This is the only surviving letter written by Henry VIII’s fifth wife. It was written in the spring of 1541, roughly eight months after she married the king. After Catherine’s fall from grace, Culpeper was among the men charged with committing adultery with the queen. It was a treasonable offense, and he was executed for it (along with Francis Dereham.) Culpeper tried to save himself by arguing that he had met with Catherine only because the young queen was ‘dying of love for him’, and would not let him end the relationship.
Catherine, for her part, argued otherwise; she told her interrogators that Culpeper ceaselessly begged for a meeting and she was too fearful to refuse. However, the letter clearly supports Culpeper’s version of events. After all, the queen did write ‘it makes my heart die to think what fortune I have that I cannot be always in your company.’
The affection she felt for Culpeper led to a legend surrounding Catherine’s last words – ‘I die a Queen, but would rather die the wife of Culpeper.’ This final declaration of love did not occur; its invention was an attempt to give Catherine’s pathetic and tragic story some mark of distinction.
Catherine was not as well educated as Henry’s other wives, though her mere ability to read and write was impressive enough for the time. This letter taxed her greatly, as she points out in the closing lines. It is transcribed here as originally written, and the grammatical mistakes are Catherine’s own.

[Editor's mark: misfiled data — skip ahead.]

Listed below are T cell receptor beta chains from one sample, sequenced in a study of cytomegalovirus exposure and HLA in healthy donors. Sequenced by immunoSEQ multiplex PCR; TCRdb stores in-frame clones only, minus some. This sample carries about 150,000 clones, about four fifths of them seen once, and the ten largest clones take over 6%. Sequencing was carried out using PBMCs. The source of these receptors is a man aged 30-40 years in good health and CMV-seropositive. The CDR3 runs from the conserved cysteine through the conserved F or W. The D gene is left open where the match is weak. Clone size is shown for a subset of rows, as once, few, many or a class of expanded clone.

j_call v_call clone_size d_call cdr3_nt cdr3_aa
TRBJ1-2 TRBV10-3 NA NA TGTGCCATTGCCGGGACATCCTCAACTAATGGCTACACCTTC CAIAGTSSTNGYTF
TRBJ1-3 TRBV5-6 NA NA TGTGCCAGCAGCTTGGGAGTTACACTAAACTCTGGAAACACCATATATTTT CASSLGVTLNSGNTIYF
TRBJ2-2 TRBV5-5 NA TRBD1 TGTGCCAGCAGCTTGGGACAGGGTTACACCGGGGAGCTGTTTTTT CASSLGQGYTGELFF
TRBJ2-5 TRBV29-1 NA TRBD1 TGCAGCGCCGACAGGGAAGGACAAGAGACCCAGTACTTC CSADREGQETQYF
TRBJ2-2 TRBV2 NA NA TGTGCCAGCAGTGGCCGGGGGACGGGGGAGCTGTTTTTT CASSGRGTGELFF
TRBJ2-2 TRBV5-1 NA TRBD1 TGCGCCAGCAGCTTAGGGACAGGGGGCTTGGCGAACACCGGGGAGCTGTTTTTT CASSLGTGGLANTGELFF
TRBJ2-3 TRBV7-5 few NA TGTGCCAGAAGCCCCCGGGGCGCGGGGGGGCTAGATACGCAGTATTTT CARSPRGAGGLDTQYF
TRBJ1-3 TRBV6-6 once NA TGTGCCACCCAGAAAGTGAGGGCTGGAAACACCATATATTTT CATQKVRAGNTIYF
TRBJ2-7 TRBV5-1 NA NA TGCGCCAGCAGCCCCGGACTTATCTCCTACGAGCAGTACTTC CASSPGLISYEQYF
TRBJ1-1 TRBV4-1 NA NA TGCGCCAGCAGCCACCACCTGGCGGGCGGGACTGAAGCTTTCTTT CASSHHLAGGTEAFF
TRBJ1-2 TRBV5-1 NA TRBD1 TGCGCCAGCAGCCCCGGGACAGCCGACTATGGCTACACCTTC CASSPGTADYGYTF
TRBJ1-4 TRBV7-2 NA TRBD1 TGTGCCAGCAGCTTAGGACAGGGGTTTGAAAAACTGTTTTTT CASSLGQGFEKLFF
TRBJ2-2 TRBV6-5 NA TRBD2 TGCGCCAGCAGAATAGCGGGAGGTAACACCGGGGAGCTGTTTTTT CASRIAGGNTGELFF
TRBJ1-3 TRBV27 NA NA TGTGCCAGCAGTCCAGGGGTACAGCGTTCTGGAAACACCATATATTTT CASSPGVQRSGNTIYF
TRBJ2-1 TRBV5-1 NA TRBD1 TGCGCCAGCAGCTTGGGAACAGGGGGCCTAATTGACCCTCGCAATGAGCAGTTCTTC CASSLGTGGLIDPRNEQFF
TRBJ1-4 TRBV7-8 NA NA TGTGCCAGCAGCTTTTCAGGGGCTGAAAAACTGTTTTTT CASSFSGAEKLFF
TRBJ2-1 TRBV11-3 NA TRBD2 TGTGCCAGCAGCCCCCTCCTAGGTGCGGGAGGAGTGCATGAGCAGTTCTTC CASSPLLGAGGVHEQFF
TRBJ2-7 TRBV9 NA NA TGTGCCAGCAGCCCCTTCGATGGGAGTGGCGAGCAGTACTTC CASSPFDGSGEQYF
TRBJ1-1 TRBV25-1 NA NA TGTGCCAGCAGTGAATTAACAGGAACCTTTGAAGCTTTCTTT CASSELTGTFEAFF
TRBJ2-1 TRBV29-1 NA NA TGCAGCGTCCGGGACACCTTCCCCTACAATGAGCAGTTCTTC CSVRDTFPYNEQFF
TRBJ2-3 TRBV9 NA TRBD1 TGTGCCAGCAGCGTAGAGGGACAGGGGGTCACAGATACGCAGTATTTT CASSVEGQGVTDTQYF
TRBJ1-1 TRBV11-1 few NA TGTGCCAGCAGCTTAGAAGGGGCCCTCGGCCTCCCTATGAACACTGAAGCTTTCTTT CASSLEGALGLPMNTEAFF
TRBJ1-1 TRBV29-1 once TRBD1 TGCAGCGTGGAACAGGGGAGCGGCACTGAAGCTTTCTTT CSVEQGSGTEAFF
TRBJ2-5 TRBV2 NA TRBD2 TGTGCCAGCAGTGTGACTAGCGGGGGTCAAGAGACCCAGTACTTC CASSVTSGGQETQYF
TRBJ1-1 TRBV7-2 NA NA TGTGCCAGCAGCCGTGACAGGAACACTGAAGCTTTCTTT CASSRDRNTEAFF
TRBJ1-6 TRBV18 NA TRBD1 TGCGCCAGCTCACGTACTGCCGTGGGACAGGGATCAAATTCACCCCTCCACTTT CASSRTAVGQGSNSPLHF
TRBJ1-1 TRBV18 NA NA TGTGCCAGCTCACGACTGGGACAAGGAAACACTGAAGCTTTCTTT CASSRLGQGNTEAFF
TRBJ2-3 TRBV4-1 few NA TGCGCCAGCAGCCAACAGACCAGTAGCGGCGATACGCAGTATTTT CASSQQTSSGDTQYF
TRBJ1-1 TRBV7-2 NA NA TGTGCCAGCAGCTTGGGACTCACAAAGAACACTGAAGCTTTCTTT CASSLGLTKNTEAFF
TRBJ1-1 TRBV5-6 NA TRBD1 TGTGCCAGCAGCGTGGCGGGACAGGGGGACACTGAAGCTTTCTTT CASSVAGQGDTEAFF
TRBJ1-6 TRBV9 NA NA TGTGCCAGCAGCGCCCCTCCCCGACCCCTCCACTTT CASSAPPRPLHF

I heartily recommend me unto you, praying you to send me word how that you do. It was showed me that you was sick, the which thing troubled me very much till such time that I hear from you praying you to send me word how that you do, for I never longed so much for a thing as I do to see you and to speak with you, the which I trust shall be shortly now. That which doth comfortly me very much when I think of it, and when I think again that you shall depart from me again it makes my heart die to think what fortune I have that I cannot be always in your company. It my trust is always in you that you will be as you have promised me, and in that hope I trust upon still, praying you that you will come when my Lady Rochford is here for then I shall be best at leisure to be at your commandment, thanking you for that you have promised me to be so good unto that poor fellow my man which is one of the griefs that I do feel to depart from him for then I do know no one that I dare trust to send to you, and therefore I pray you take him to be with you that I may sometime hear from you one thing. I pray you to give me a horse for my man for I had much ado to get one and therefore I pray send me one by him and in so doing I am as I said afor, and thus I take my leave of you, trusting to see you shortly again and I would you was with me now that you might see what pain I take in writing to you.
Yours as long as life endures,
One thing I had forgotten and that is to instruct my man to tarry here with me still for he says whatsomever you bid him he will do it.